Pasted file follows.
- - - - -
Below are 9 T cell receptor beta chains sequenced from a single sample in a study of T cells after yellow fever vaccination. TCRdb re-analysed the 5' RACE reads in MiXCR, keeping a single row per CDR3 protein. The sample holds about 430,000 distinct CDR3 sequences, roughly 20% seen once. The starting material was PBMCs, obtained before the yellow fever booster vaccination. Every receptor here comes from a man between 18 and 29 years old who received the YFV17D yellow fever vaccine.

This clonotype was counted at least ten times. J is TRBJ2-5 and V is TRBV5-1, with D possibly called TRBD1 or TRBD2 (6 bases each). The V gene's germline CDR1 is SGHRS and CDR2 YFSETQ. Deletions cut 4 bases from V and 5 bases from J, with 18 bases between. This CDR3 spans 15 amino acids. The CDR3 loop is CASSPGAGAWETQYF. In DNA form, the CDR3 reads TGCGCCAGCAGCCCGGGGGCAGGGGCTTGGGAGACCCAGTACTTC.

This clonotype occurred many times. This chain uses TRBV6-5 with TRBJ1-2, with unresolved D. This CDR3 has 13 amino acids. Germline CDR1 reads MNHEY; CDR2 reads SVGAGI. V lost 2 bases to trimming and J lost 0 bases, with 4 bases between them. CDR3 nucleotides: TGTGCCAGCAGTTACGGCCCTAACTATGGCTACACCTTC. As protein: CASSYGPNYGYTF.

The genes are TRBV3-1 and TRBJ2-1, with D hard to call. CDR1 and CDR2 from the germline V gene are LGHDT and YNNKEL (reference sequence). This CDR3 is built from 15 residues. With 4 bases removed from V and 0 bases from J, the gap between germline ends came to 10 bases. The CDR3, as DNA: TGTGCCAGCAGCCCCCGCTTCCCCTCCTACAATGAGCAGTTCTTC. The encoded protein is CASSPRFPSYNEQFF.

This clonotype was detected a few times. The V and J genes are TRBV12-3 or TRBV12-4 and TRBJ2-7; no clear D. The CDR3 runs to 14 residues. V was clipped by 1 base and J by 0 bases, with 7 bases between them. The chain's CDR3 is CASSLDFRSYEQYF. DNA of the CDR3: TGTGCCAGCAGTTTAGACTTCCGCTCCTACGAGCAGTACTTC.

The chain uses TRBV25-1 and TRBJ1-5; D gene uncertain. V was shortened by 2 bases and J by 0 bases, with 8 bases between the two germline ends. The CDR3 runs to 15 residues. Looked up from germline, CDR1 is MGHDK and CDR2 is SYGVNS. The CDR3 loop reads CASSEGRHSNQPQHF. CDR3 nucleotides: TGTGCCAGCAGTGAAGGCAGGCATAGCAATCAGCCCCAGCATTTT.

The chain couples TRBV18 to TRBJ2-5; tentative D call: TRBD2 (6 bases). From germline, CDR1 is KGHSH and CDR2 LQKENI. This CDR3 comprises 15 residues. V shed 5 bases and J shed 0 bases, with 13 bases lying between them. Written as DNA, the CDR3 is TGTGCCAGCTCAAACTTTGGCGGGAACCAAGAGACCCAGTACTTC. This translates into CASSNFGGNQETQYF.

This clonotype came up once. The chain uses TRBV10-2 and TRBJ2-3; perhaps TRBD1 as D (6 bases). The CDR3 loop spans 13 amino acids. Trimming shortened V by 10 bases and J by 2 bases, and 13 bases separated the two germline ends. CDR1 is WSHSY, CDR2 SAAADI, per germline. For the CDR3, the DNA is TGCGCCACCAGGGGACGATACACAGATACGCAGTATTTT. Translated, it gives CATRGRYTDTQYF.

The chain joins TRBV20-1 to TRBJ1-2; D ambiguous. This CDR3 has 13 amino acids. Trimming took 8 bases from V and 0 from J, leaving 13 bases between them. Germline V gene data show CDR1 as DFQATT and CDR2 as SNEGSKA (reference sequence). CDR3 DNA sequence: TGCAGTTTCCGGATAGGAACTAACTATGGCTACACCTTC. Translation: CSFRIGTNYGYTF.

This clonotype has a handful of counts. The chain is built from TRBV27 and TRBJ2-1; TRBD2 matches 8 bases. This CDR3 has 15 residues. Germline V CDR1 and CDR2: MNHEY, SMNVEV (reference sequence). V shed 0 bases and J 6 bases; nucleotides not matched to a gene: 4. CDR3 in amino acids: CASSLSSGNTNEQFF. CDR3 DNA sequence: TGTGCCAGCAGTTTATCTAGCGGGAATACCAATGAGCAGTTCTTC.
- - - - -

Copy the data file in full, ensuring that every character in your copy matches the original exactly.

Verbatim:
Below are 9 T cell receptor beta chains sequenced from a single sample in a study of T cells after yellow fever vaccination. TCRdb re-analysed the 5' RACE reads in MiXCR, keeping a single row per CDR3 protein. The sample holds about 430,000 distinct CDR3 sequences, roughly 20% seen once. The starting material was PBMCs, obtained before the yellow fever booster vaccination. Every receptor here comes from a man between 18 and 29 years old who received the YFV17D yellow fever vaccine.

This clonotype was counted at least ten times. J is TRBJ2-5 and V is TRBV5-1, with D possibly called TRBD1 or TRBD2 (6 bases each). The V gene's germline CDR1 is SGHRS and CDR2 YFSETQ. Deletions cut 4 bases from V and 5 bases from J, with 18 bases between. This CDR3 spans 15 amino acids. The CDR3 loop is CASSPGAGAWETQYF. In DNA form, the CDR3 reads TGCGCCAGCAGCCCGGGGGCAGGGGCTTGGGAGACCCAGTACTTC.

This clonotype occurred many times. This chain uses TRBV6-5 with TRBJ1-2, with unresolved D. This CDR3 has 13 amino acids. Germline CDR1 reads MNHEY; CDR2 reads SVGAGI. V lost 2 bases to trimming and J lost 0 bases, with 4 bases between them. CDR3 nucleotides: TGTGCCAGCAGTTACGGCCCTAACTATGGCTACACCTTC. As protein: CASSYGPNYGYTF.

The genes are TRBV3-1 and TRBJ2-1, with D hard to call. CDR1 and CDR2 from the germline V gene are LGHDT and YNNKEL (reference sequence). This CDR3 is built from 15 residues. With 4 bases removed from V and 0 bases from J, the gap between germline ends came to 10 bases. The CDR3, as DNA: TGTGCCAGCAGCCCCCGCTTCCCCTCCTACAATGAGCAGTTCTTC. The encoded protein is CASSPRFPSYNEQFF.

This clonotype was detected a few times. The V and J genes are TRBV12-3 or TRBV12-4 and TRBJ2-7; no clear D. The CDR3 runs to 14 residues. V was clipped by 1 base and J by 0 bases, with 7 bases between them. The chain's CDR3 is CASSLDFRSYEQYF. DNA of the CDR3: TGTGCCAGCAGTTTAGACTTCCGCTCCTACGAGCAGTACTTC.

The chain uses TRBV25-1 and TRBJ1-5; D gene uncertain. V was shortened by 2 bases and J by 0 bases, with 8 bases between the two germline ends. The CDR3 runs to 15 residues. Looked up from germline, CDR1 is MGHDK and CDR2 is SYGVNS. The CDR3 loop reads CASSEGRHSNQPQHF. CDR3 nucleotides: TGTGCCAGCAGTGAAGGCAGGCATAGCAATCAGCCCCAGCATTTT.

The chain couples TRBV18 to TRBJ2-5; tentative D call: TRBD2 (6 bases). From germline, CDR1 is KGHSH and CDR2 LQKENI. This CDR3 comprises 15 residues. V shed 5 bases and J shed 0 bases, with 13 bases lying between them. Written as DNA, the CDR3 is TGTGCCAGCTCAAACTTTGGCGGGAACCAAGAGACCCAGTACTTC. This translates into CASSNFGGNQETQYF.

This clonotype came up once. The chain uses TRBV10-2 and TRBJ2-3; perhaps TRBD1 as D (6 bases). The CDR3 loop spans 13 amino acids. Trimming shortened V by 10 bases and J by 2 bases, and 13 bases separated the two germline ends. CDR1 is WSHSY, CDR2 SAAADI, per germline. For the CDR3, the DNA is TGCGCCACCAGGGGACGATACACAGATACGCAGTATTTT. Translated, it gives CATRGRYTDTQYF.

The chain joins TRBV20-1 to TRBJ1-2; D ambiguous. This CDR3 has 13 amino acids. Trimming took 8 bases from V and 0 from J, leaving 13 bases between them. Germline V gene data show CDR1 as DFQATT and CDR2 as SNEGSKA (reference sequence). CDR3 DNA sequence: TGCAGTTTCCGGATAGGAACTAACTATGGCTACACCTTC. Translation: CSFRIGTNYGYTF.

This clonotype has a handful of counts. The chain is built from TRBV27 and TRBJ2-1; TRBD2 matches 8 bases. This CDR3 has 15 residues. Germline V CDR1 and CDR2: MNHEY, SMNVEV (reference sequence). V shed 0 bases and J 6 bases; nucleotides not matched to a gene: 4. CDR3 in amino acids: CASSLSSGNTNEQFF. CDR3 DNA sequence: TGTGCCAGCAGTTTATCTAGCGGGAATACCAATGAGCAGTTCTTC.